The talks between the two Koreas on Tuesday at the border truce village of Panmunjom appeared amicable and constructive, with both delegations seemingly intent on making the meeting a success, even making quips about the winter weather and overcoming their frosty relations.
And the unusual, if not unprecedented, suggestion by Ri Son-gwon, the chief delegate of North Korea, that the talks be “open and transparent” and their content be made public “in light of the great expectations and huge interest both here and abroad”, was itself something of a break with the past.
It is now almost certain that we will see North Korean athletes competing in the Winter Olympics to be held in South Korea next month, and we may witness something similar to the scenes at the 2000 Olympic Games in Sydney, when athletes from both sides of the 38th Parallel marched under one “Korean Peninsula” banner in identical uniforms at the opening ceremony.
It is also likely that families divided by the Korean War may get another precious opportunity to meet their loved ones amid this sudden exchange of goodwill.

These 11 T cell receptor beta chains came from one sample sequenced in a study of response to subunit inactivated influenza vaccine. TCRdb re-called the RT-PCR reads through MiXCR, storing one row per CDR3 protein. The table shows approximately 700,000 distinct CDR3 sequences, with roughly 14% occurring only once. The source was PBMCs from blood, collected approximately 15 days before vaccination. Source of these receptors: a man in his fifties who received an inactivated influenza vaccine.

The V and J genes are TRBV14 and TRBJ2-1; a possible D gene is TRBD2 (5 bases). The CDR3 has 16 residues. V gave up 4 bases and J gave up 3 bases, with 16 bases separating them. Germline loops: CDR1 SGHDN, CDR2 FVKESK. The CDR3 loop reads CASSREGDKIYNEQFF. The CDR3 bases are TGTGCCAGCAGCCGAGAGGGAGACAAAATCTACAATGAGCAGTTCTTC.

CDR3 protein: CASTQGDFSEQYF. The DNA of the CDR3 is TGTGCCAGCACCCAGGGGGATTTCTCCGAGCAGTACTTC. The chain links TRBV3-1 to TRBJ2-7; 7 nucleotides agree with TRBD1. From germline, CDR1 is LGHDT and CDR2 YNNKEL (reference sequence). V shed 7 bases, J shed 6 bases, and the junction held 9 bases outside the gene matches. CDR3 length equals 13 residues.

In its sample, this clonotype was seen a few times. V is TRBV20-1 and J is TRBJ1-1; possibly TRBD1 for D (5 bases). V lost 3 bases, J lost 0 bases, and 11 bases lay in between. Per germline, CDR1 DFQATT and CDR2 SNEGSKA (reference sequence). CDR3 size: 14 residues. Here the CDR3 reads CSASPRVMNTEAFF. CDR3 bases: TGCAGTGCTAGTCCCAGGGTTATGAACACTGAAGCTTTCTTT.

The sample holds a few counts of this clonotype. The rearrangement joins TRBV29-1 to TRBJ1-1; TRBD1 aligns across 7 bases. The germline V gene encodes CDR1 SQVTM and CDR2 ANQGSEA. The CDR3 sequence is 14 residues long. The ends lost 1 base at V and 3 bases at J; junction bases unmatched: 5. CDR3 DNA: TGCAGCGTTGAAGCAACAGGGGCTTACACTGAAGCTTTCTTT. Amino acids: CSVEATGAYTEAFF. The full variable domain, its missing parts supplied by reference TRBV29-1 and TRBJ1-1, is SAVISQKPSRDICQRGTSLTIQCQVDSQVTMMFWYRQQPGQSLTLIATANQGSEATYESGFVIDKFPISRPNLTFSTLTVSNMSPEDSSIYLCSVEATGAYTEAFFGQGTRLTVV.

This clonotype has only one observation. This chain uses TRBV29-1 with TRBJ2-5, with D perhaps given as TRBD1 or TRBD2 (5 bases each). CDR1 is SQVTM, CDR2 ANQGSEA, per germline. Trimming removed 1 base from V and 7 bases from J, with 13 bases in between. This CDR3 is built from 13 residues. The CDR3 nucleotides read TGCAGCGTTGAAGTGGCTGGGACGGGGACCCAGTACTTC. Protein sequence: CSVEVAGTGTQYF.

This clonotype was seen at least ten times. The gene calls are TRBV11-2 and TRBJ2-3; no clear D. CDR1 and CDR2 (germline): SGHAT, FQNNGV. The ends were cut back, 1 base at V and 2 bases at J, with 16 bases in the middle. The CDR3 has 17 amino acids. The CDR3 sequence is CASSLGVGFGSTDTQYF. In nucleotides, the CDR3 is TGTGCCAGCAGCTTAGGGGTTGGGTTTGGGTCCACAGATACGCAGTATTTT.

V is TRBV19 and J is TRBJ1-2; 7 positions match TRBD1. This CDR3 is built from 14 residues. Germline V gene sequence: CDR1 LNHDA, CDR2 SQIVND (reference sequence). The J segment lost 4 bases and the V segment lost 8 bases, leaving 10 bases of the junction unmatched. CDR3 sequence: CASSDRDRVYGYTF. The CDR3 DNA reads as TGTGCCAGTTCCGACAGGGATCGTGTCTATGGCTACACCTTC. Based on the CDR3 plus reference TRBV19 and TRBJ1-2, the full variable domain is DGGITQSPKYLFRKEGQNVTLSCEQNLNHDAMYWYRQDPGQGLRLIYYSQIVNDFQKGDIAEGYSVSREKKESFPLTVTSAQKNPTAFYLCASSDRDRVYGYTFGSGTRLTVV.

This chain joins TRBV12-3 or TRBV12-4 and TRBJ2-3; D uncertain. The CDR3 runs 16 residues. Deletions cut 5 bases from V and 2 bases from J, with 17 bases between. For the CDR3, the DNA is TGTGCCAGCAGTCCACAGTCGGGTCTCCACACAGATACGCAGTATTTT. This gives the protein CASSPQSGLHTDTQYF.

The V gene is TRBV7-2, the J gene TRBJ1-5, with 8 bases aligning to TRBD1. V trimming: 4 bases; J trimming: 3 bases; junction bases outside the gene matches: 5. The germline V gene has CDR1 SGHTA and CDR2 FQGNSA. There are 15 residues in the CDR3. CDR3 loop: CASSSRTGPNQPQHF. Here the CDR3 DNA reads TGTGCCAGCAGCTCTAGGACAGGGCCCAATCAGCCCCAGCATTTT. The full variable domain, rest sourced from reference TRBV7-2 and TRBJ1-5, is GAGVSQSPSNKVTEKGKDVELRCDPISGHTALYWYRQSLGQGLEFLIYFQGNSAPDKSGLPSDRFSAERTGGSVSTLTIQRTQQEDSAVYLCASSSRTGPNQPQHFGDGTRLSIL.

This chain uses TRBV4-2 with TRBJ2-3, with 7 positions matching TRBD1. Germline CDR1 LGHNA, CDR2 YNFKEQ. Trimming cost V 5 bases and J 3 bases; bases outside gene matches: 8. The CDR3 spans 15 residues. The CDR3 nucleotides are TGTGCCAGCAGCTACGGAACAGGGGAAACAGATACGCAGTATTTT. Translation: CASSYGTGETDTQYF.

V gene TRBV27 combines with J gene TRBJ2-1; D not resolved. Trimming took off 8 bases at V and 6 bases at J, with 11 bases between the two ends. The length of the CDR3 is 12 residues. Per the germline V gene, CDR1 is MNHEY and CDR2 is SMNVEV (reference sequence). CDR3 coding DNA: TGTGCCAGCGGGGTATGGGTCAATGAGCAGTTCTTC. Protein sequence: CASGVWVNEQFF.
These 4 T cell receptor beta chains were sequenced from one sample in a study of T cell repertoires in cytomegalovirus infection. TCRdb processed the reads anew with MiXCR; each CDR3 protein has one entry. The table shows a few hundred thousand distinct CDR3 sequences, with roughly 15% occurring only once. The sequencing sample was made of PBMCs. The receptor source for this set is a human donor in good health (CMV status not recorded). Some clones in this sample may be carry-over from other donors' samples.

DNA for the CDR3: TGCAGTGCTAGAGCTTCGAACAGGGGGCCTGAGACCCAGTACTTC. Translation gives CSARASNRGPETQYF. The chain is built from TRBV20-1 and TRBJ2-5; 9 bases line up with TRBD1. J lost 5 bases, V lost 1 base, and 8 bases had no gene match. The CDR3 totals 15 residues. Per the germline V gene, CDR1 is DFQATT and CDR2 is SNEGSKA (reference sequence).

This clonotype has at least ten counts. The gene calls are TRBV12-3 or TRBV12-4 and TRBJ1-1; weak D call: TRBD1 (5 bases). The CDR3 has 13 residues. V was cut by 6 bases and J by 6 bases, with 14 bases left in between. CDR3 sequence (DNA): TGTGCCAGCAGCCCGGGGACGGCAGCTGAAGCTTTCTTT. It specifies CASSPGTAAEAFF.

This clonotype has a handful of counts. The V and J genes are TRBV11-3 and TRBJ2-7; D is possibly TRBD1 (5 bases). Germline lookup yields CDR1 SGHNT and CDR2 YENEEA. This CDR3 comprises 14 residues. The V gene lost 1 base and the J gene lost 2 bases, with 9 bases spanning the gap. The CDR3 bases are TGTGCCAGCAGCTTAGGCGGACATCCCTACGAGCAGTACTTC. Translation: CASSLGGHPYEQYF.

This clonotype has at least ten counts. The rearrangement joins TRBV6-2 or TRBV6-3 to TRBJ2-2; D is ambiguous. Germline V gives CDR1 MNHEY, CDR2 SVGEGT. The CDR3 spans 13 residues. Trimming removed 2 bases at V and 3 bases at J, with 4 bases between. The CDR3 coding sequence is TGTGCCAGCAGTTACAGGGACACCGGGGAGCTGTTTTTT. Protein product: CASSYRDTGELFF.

Looking forward to the best-case scenario, the latest rapport might extend further, toward a longer-lasting thaw in inter-Korea relations.
However, as history has repeatedly proved, inter-Korea ties are too fickle to support unalloyed optimism. It is very hard to tell whether the current rapprochement will outlast even the upcoming Winter Games, and if so for how long.
And the upbeat assumption of South Korea’s chief delegate Cho Myoung-gyon that “well-begun is half done”, may be more applicable to inter-Korea ties than the broader peninsula issues.
While tensions between Seoul and Pyongyang may have eased, at least for the time being, the dangerous stand-off on the Korean Peninsula has not suddenly dissipated. That’s not only because there are other stakeholders, but also because Pyongyang still refuses to relinquish its pursuit of nuclear weapons – grounds for war, according to the United States, which has been placed in the firing line.
Although US President Donald Trump again indicated willingness to personally talk with Kim Jong-un on Saturday, his US Ambassador to the United Nations Nikki Haley immediately stated the precondition was Kim stop weapons testing for a “significant amount of time”.
However, that does not slam the door shut, as Kim can easily satisfy that request. And after their useless trading of insults, both Trump and Kim may want to try something different.
In that case, the meeting in Panmunjom may well prove to be a welcome New Year’s gift.